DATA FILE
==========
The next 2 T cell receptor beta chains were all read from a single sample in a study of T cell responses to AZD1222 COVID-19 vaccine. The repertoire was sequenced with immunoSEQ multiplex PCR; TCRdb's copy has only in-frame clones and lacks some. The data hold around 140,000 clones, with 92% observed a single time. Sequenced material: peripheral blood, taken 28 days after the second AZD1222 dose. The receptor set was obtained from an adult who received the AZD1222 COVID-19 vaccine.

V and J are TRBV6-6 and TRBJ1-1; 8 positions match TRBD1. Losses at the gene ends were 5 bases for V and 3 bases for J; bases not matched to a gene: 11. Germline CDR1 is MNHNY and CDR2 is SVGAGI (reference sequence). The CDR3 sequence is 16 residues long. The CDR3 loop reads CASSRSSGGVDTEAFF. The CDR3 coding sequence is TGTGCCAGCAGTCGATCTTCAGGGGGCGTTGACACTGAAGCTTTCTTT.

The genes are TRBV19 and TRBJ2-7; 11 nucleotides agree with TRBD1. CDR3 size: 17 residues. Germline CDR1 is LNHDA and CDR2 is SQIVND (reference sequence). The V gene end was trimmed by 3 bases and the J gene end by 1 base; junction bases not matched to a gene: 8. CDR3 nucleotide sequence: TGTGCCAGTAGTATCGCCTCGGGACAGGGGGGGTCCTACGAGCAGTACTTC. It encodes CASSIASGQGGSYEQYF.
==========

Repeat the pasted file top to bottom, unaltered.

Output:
The next 2 T cell receptor beta chains were all read from a single sample in a study of T cell responses to AZD1222 COVID-19 vaccine. The repertoire was sequenced with immunoSEQ multiplex PCR; TCRdb's copy has only in-frame clones and lacks some. The data hold around 140,000 clones, with 92% observed a single time. Sequenced material: peripheral blood, taken 28 days after the second AZD1222 dose. The receptor set was obtained from an adult who received the AZD1222 COVID-19 vaccine.

V and J are TRBV6-6 and TRBJ1-1; 8 positions match TRBD1. Losses at the gene ends were 5 bases for V and 3 bases for J; bases not matched to a gene: 11. Germline CDR1 is MNHNY and CDR2 is SVGAGI (reference sequence). The CDR3 sequence is 16 residues long. The CDR3 loop reads CASSRSSGGVDTEAFF. The CDR3 coding sequence is TGTGCCAGCAGTCGATCTTCAGGGGGCGTTGACACTGAAGCTTTCTTT.

The genes are TRBV19 and TRBJ2-7; 11 nucleotides agree with TRBD1. CDR3 size: 17 residues. Germline CDR1 is LNHDA and CDR2 is SQIVND (reference sequence). The V gene end was trimmed by 3 bases and the J gene end by 1 base; junction bases not matched to a gene: 8. CDR3 nucleotide sequence: TGTGCCAGTAGTATCGCCTCGGGACAGGGGGGGTCCTACGAGCAGTACTTC. It encodes CASSIASGQGGSYEQYF.